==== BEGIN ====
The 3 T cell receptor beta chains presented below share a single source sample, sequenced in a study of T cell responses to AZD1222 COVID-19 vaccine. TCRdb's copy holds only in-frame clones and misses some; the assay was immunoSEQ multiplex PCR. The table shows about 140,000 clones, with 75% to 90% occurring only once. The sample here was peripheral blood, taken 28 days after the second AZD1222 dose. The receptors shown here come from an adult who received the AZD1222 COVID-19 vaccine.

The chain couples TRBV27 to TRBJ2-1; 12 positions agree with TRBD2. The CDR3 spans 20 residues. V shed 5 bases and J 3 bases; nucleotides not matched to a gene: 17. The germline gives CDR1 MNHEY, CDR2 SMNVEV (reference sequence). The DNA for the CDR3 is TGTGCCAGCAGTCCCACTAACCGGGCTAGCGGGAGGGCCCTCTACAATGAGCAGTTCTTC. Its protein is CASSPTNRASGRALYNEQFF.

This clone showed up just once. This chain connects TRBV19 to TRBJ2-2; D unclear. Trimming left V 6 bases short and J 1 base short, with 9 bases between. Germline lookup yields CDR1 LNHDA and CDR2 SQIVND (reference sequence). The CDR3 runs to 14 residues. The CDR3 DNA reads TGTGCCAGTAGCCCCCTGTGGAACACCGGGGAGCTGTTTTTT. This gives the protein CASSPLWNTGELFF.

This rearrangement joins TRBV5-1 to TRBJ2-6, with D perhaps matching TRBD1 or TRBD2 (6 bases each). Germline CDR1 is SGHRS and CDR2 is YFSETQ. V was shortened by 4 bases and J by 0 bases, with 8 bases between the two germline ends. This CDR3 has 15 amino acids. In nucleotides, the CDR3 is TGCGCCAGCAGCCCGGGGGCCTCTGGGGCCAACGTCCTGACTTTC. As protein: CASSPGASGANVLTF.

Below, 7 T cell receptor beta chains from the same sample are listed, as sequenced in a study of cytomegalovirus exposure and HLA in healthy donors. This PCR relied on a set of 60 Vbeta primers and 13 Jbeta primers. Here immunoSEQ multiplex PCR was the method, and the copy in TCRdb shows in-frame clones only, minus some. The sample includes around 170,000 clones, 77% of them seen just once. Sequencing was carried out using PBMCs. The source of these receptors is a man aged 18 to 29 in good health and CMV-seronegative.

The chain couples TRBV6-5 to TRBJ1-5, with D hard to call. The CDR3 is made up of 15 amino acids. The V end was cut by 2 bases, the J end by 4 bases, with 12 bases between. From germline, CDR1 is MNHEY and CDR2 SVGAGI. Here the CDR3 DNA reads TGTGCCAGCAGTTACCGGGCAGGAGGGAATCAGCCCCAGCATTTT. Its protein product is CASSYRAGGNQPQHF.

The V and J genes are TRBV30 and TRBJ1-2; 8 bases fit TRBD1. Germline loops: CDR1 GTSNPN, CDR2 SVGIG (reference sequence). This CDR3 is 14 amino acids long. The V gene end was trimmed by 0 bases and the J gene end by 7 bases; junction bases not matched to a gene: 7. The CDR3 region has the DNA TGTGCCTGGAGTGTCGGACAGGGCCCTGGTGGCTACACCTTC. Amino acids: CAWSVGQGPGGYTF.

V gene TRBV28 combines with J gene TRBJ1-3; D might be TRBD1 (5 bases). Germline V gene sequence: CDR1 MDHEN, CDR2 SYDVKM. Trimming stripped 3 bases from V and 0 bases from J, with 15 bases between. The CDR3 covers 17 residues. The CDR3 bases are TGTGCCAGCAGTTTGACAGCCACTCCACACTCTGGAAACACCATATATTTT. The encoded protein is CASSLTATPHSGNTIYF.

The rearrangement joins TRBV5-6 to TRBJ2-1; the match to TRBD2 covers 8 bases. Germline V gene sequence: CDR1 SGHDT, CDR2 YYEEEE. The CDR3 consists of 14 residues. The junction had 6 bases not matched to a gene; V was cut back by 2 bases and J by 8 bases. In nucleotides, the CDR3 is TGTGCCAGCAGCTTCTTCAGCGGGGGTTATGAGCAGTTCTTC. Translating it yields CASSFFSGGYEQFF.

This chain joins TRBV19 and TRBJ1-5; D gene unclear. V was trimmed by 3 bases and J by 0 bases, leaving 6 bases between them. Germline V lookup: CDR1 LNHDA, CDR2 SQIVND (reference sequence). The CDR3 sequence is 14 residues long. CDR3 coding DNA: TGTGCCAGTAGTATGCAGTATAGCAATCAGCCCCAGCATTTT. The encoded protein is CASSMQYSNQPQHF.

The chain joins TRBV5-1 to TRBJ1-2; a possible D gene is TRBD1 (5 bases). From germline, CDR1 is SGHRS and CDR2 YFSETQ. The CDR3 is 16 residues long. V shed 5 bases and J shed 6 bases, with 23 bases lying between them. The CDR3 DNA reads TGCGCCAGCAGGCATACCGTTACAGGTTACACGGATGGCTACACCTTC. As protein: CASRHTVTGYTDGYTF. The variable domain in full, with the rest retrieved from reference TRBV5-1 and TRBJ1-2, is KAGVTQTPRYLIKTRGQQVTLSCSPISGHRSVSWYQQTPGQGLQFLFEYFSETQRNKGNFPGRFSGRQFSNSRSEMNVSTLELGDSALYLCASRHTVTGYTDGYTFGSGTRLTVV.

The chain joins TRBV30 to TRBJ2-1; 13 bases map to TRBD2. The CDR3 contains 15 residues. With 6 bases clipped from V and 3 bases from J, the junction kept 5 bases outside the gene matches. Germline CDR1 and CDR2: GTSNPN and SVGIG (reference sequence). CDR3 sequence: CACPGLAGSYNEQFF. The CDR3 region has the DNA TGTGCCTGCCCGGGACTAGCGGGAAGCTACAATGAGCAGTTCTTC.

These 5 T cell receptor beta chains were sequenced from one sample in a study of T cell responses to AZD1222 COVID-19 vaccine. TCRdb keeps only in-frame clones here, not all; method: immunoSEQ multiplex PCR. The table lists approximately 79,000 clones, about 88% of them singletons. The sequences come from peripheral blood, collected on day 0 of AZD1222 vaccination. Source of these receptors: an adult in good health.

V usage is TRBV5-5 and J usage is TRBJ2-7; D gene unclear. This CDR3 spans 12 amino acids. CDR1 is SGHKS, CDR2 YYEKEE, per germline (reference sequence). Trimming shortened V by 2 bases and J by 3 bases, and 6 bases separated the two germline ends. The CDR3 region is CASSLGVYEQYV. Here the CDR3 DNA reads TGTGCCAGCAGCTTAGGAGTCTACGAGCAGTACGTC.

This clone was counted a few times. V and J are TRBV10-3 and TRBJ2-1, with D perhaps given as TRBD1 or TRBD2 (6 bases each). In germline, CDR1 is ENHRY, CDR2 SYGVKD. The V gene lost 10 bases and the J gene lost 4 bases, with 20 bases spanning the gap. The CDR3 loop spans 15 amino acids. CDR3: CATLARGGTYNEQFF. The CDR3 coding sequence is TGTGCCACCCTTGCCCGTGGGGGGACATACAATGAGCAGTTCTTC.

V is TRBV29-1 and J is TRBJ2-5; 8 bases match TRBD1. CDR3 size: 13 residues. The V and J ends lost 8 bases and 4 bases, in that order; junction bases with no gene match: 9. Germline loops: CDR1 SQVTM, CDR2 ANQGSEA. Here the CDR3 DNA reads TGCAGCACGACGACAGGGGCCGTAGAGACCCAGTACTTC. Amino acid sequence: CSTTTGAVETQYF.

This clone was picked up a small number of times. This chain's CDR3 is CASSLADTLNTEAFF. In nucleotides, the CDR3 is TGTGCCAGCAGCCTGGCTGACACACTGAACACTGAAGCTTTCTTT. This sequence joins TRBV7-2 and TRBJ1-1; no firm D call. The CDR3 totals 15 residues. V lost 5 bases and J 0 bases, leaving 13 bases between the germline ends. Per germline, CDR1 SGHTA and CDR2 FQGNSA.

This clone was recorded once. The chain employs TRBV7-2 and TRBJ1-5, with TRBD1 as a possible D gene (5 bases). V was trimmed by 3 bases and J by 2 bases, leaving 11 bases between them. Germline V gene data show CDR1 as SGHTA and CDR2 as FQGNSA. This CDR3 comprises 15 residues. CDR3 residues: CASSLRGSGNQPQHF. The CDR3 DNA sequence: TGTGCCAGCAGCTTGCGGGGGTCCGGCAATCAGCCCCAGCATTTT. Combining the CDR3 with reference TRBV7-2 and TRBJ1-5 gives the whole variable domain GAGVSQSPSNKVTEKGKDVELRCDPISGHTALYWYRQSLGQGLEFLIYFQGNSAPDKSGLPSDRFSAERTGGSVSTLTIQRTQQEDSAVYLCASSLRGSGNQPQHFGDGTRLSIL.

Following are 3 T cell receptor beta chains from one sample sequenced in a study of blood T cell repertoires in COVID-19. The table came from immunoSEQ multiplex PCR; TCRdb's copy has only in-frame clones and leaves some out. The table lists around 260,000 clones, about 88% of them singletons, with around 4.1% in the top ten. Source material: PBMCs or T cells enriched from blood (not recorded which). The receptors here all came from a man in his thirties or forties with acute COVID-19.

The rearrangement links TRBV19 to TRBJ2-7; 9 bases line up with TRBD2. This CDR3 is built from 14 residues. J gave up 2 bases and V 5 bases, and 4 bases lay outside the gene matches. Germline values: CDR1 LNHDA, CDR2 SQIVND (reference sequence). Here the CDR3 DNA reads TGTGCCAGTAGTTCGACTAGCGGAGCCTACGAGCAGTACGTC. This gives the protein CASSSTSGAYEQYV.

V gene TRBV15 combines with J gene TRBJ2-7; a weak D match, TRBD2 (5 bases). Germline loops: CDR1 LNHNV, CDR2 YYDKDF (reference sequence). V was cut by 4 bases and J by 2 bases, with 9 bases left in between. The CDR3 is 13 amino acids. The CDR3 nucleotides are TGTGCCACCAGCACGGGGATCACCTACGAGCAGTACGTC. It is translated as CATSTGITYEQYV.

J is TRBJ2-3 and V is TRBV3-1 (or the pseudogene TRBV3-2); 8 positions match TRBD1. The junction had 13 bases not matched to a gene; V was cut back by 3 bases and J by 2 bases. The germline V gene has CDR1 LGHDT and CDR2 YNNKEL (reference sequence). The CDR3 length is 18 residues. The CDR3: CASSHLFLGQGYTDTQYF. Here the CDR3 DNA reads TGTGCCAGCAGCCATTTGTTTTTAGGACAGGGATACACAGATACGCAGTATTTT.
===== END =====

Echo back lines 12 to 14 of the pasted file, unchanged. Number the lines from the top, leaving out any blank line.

The chain joins TRBV30 to TRBJ2-1; 13 bases map to TRBD2. The CDR3 contains 15 residues. With 6 bases clipped from V and 3 bases from J, the junction kept 5 bases outside the gene matches. Germline CDR1 and CDR2: GTSNPN and SVGIG (reference sequence). CDR3 sequence: CACPGLAGSYNEQFF. The CDR3 region has the DNA TGTGCCTGCCCGGGACTAGCGGGAAGCTACAATGAGCAGTTCTTC.

These 5 T cell receptor beta chains were sequenced from one sample in a study of T cell responses to AZD1222 COVID-19 vaccine. TCRdb keeps only in-frame clones here, not all; method: immunoSEQ multiplex PCR. The table lists approximately 79,000 clones, about 88% of them singletons. The sequences come from peripheral blood, collected on day 0 of AZD1222 vaccination. Source of these receptors: an adult in good health.

V usage is TRBV5-5 and J usage is TRBJ2-7; D gene unclear. This CDR3 spans 12 amino acids. CDR1 is SGHKS, CDR2 YYEKEE, per germline (reference sequence). Trimming shortened V by 2 bases and J by 3 bases, and 6 bases separated the two germline ends. The CDR3 region is CASSLGVYEQYV. Here the CDR3 DNA reads TGTGCCAGCAGCTTAGGAGTCTACGAGCAGTACGTC.